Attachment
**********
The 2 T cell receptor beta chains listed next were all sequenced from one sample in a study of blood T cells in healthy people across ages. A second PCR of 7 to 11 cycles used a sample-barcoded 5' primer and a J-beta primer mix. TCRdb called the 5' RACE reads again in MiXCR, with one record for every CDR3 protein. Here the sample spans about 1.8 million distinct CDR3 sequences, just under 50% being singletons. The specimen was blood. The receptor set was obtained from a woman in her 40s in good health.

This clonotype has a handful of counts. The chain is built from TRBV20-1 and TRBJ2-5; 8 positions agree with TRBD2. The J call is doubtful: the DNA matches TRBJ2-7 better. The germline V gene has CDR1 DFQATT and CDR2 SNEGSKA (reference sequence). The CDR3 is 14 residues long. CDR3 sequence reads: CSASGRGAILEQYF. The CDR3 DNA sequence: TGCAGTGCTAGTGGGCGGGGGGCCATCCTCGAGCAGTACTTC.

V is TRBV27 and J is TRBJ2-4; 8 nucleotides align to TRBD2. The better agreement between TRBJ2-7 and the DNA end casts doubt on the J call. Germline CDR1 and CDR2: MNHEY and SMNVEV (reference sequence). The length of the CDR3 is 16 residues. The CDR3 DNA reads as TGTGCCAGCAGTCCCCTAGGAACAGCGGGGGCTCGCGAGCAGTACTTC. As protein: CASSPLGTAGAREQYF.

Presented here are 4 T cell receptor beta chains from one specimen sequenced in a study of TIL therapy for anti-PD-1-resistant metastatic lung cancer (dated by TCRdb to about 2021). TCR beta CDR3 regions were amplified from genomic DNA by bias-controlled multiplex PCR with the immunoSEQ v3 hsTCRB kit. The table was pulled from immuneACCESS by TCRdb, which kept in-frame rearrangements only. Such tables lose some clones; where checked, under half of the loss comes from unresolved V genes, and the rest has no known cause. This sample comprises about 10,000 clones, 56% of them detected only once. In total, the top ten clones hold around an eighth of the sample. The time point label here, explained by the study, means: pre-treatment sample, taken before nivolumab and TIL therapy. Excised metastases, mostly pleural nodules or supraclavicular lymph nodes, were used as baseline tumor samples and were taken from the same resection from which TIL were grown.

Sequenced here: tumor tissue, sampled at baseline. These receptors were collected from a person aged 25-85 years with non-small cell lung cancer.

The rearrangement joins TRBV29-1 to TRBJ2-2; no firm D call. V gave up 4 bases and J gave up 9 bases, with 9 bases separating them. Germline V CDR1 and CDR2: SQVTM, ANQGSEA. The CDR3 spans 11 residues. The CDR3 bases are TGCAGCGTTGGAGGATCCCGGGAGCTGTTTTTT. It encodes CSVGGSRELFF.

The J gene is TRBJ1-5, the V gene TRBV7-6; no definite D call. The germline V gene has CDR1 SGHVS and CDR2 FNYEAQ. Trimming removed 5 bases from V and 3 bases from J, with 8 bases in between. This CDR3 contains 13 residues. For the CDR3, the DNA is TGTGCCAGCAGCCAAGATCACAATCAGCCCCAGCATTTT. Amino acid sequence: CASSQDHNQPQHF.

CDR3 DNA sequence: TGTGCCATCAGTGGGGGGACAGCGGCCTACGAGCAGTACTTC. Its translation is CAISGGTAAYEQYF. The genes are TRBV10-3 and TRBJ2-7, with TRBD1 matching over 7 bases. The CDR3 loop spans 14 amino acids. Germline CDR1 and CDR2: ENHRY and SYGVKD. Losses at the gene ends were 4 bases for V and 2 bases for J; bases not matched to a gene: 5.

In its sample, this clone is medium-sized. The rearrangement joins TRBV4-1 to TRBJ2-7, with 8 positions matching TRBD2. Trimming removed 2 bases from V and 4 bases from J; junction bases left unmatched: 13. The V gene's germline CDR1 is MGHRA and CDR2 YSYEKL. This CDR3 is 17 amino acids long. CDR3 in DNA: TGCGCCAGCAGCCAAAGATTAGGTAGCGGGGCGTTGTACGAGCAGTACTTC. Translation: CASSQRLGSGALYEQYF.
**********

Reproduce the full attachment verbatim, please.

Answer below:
The 2 T cell receptor beta chains listed next were all sequenced from one sample in a study of blood T cells in healthy people across ages. A second PCR of 7 to 11 cycles used a sample-barcoded 5' primer and a J-beta primer mix. TCRdb called the 5' RACE reads again in MiXCR, with one record for every CDR3 protein. Here the sample spans about 1.8 million distinct CDR3 sequences, just under 50% being singletons. The specimen was blood. The receptor set was obtained from a woman in her 40s in good health.

This clonotype has a handful of counts. The chain is built from TRBV20-1 and TRBJ2-5; 8 positions agree with TRBD2. The J call is doubtful: the DNA matches TRBJ2-7 better. The germline V gene has CDR1 DFQATT and CDR2 SNEGSKA (reference sequence). The CDR3 is 14 residues long. CDR3 sequence reads: CSASGRGAILEQYF. The CDR3 DNA sequence: TGCAGTGCTAGTGGGCGGGGGGCCATCCTCGAGCAGTACTTC.

V is TRBV27 and J is TRBJ2-4; 8 nucleotides align to TRBD2. The better agreement between TRBJ2-7 and the DNA end casts doubt on the J call. Germline CDR1 and CDR2: MNHEY and SMNVEV (reference sequence). The length of the CDR3 is 16 residues. The CDR3 DNA reads as TGTGCCAGCAGTCCCCTAGGAACAGCGGGGGCTCGCGAGCAGTACTTC. As protein: CASSPLGTAGAREQYF.

Presented here are 4 T cell receptor beta chains from one specimen sequenced in a study of TIL therapy for anti-PD-1-resistant metastatic lung cancer (dated by TCRdb to about 2021). TCR beta CDR3 regions were amplified from genomic DNA by bias-controlled multiplex PCR with the immunoSEQ v3 hsTCRB kit. The table was pulled from immuneACCESS by TCRdb, which kept in-frame rearrangements only. Such tables lose some clones; where checked, under half of the loss comes from unresolved V genes, and the rest has no known cause. This sample comprises about 10,000 clones, 56% of them detected only once. In total, the top ten clones hold around an eighth of the sample. The time point label here, explained by the study, means: pre-treatment sample, taken before nivolumab and TIL therapy. Excised metastases, mostly pleural nodules or supraclavicular lymph nodes, were used as baseline tumor samples and were taken from the same resection from which TIL were grown.

Sequenced here: tumor tissue, sampled at baseline. These receptors were collected from a person aged 25-85 years with non-small cell lung cancer.

The rearrangement joins TRBV29-1 to TRBJ2-2; no firm D call. V gave up 4 bases and J gave up 9 bases, with 9 bases separating them. Germline V CDR1 and CDR2: SQVTM, ANQGSEA. The CDR3 spans 11 residues. The CDR3 bases are TGCAGCGTTGGAGGATCCCGGGAGCTGTTTTTT. It encodes CSVGGSRELFF.

The J gene is TRBJ1-5, the V gene TRBV7-6; no definite D call. The germline V gene has CDR1 SGHVS and CDR2 FNYEAQ. Trimming removed 5 bases from V and 3 bases from J, with 8 bases in between. This CDR3 contains 13 residues. For the CDR3, the DNA is TGTGCCAGCAGCCAAGATCACAATCAGCCCCAGCATTTT. Amino acid sequence: CASSQDHNQPQHF.

CDR3 DNA sequence: TGTGCCATCAGTGGGGGGACAGCGGCCTACGAGCAGTACTTC. Its translation is CAISGGTAAYEQYF. The genes are TRBV10-3 and TRBJ2-7, with TRBD1 matching over 7 bases. The CDR3 loop spans 14 amino acids. Germline CDR1 and CDR2: ENHRY and SYGVKD. Losses at the gene ends were 4 bases for V and 2 bases for J; bases not matched to a gene: 5.

In its sample, this clone is medium-sized. The rearrangement joins TRBV4-1 to TRBJ2-7, with 8 positions matching TRBD2. Trimming removed 2 bases from V and 4 bases from J; junction bases left unmatched: 13. The V gene's germline CDR1 is MGHRA and CDR2 YSYEKL. This CDR3 is 17 amino acids long. CDR3 in DNA: TGCGCCAGCAGCCAAAGATTAGGTAGCGGGGCGTTGTACGAGCAGTACTTC. Translation: CASSQRLGSGALYEQYF.